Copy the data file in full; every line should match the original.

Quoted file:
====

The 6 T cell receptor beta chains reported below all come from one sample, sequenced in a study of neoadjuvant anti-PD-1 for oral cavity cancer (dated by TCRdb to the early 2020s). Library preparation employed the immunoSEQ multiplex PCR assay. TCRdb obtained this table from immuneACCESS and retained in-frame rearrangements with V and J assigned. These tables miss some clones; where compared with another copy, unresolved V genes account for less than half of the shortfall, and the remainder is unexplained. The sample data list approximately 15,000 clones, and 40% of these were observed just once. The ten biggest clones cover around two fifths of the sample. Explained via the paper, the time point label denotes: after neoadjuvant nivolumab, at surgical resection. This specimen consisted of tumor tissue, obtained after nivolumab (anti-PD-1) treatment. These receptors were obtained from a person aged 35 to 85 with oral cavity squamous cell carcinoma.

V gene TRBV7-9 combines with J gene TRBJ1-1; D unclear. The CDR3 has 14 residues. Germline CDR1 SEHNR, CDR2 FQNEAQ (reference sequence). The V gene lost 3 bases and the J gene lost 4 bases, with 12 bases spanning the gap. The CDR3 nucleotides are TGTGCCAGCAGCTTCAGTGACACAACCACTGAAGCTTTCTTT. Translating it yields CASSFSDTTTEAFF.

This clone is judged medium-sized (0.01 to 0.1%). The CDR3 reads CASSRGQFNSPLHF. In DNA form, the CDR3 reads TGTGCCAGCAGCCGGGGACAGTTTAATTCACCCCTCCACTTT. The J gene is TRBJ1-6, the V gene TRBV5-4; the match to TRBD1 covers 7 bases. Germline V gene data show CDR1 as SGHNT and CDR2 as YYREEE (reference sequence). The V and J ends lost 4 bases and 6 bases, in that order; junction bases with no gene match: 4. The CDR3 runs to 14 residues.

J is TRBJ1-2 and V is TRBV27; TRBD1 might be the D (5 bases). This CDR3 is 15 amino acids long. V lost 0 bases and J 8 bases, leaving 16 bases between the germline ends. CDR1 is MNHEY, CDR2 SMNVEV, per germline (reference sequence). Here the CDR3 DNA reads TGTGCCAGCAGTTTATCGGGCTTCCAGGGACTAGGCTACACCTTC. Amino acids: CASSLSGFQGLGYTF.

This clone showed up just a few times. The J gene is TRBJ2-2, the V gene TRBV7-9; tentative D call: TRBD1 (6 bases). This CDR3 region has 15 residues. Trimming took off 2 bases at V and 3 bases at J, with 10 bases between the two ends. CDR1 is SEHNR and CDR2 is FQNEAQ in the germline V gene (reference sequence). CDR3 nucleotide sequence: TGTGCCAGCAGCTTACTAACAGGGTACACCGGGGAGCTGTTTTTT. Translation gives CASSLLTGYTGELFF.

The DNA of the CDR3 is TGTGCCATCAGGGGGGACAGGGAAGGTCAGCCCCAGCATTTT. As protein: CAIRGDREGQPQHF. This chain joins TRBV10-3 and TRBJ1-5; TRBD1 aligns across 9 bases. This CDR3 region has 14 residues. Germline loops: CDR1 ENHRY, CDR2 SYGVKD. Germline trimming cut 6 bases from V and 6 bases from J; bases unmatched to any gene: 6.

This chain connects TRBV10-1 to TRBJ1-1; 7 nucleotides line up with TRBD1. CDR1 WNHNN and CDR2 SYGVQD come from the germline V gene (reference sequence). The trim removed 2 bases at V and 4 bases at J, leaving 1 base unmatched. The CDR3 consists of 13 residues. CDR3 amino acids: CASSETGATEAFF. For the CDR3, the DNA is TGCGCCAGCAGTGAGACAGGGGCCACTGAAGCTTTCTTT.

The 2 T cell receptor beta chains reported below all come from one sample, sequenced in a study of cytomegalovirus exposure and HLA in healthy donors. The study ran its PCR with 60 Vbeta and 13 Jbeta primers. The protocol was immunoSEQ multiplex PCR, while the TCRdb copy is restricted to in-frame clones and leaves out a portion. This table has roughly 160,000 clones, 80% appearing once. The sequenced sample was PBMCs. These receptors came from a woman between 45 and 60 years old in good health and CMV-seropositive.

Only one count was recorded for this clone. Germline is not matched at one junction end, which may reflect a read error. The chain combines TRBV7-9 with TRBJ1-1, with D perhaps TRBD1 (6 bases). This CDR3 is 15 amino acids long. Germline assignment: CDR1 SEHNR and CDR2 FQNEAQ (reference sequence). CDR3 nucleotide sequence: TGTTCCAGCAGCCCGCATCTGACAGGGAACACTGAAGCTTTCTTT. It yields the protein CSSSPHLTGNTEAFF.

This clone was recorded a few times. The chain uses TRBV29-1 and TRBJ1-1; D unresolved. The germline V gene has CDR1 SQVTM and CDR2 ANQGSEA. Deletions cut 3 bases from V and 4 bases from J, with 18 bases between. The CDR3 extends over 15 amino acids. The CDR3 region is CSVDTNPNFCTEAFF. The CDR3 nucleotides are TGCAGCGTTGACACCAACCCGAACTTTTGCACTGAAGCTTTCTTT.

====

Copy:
The 6 T cell receptor beta chains reported below all come from one sample, sequenced in a study of neoadjuvant anti-PD-1 for oral cavity cancer (dated by TCRdb to the early 2020s). Library preparation employed the immunoSEQ multiplex PCR assay. TCRdb obtained this table from immuneACCESS and retained in-frame rearrangements with V and J assigned. These tables miss some clones; where compared with another copy, unresolved V genes account for less than half of the shortfall, and the remainder is unexplained. The sample data list approximately 15,000 clones, and 40% of these were observed just once. The ten biggest clones cover around two fifths of the sample. Explained via the paper, the time point label denotes: after neoadjuvant nivolumab, at surgical resection. This specimen consisted of tumor tissue, obtained after nivolumab (anti-PD-1) treatment. These receptors were obtained from a person aged 35 to 85 with oral cavity squamous cell carcinoma.

V gene TRBV7-9 combines with J gene TRBJ1-1; D unclear. The CDR3 has 14 residues. Germline CDR1 SEHNR, CDR2 FQNEAQ (reference sequence). The V gene lost 3 bases and the J gene lost 4 bases, with 12 bases spanning the gap. The CDR3 nucleotides are TGTGCCAGCAGCTTCAGTGACACAACCACTGAAGCTTTCTTT. Translating it yields CASSFSDTTTEAFF.

This clone is judged medium-sized (0.01 to 0.1%). The CDR3 reads CASSRGQFNSPLHF. In DNA form, the CDR3 reads TGTGCCAGCAGCCGGGGACAGTTTAATTCACCCCTCCACTTT. The J gene is TRBJ1-6, the V gene TRBV5-4; the match to TRBD1 covers 7 bases. Germline V gene data show CDR1 as SGHNT and CDR2 as YYREEE (reference sequence). The V and J ends lost 4 bases and 6 bases, in that order; junction bases with no gene match: 4. The CDR3 runs to 14 residues.

J is TRBJ1-2 and V is TRBV27; TRBD1 might be the D (5 bases). This CDR3 is 15 amino acids long. V lost 0 bases and J 8 bases, leaving 16 bases between the germline ends. CDR1 is MNHEY, CDR2 SMNVEV, per germline (reference sequence). Here the CDR3 DNA reads TGTGCCAGCAGTTTATCGGGCTTCCAGGGACTAGGCTACACCTTC. Amino acids: CASSLSGFQGLGYTF.

This clone showed up just a few times. The J gene is TRBJ2-2, the V gene TRBV7-9; tentative D call: TRBD1 (6 bases). This CDR3 region has 15 residues. Trimming took off 2 bases at V and 3 bases at J, with 10 bases between the two ends. CDR1 is SEHNR and CDR2 is FQNEAQ in the germline V gene (reference sequence). CDR3 nucleotide sequence: TGTGCCAGCAGCTTACTAACAGGGTACACCGGGGAGCTGTTTTTT. Translation gives CASSLLTGYTGELFF.

The DNA of the CDR3 is TGTGCCATCAGGGGGGACAGGGAAGGTCAGCCCCAGCATTTT. As protein: CAIRGDREGQPQHF. This chain joins TRBV10-3 and TRBJ1-5; TRBD1 aligns across 9 bases. This CDR3 region has 14 residues. Germline loops: CDR1 ENHRY, CDR2 SYGVKD. Germline trimming cut 6 bases from V and 6 bases from J; bases unmatched to any gene: 6.

This chain connects TRBV10-1 to TRBJ1-1; 7 nucleotides line up with TRBD1. CDR1 WNHNN and CDR2 SYGVQD come from the germline V gene (reference sequence). The trim removed 2 bases at V and 4 bases at J, leaving 1 base unmatched. The CDR3 consists of 13 residues. CDR3 amino acids: CASSETGATEAFF. For the CDR3, the DNA is TGCGCCAGCAGTGAGACAGGGGCCACTGAAGCTTTCTTT.

The 2 T cell receptor beta chains reported below all come from one sample, sequenced in a study of cytomegalovirus exposure and HLA in healthy donors. The study ran its PCR with 60 Vbeta and 13 Jbeta primers. The protocol was immunoSEQ multiplex PCR, while the TCRdb copy is restricted to in-frame clones and leaves out a portion. This table has roughly 160,000 clones, 80% appearing once. The sequenced sample was PBMCs. These receptors came from a woman between 45 and 60 years old in good health and CMV-seropositive.

Only one count was recorded for this clone. Germline is not matched at one junction end, which may reflect a read error. The chain combines TRBV7-9 with TRBJ1-1, with D perhaps TRBD1 (6 bases). This CDR3 is 15 amino acids long. Germline assignment: CDR1 SEHNR and CDR2 FQNEAQ (reference sequence). CDR3 nucleotide sequence: TGTTCCAGCAGCCCGCATCTGACAGGGAACACTGAAGCTTTCTTT. It yields the protein CSSSPHLTGNTEAFF.

This clone was recorded a few times. The chain uses TRBV29-1 and TRBJ1-1; D unresolved. The germline V gene has CDR1 SQVTM and CDR2 ANQGSEA. Deletions cut 3 bases from V and 4 bases from J, with 18 bases between. The CDR3 extends over 15 amino acids. The CDR3 region is CSVDTNPNFCTEAFF. The CDR3 nucleotides are TGCAGCGTTGACACCAACCCGAACTTTTGCACTGAAGCTTTCTTT.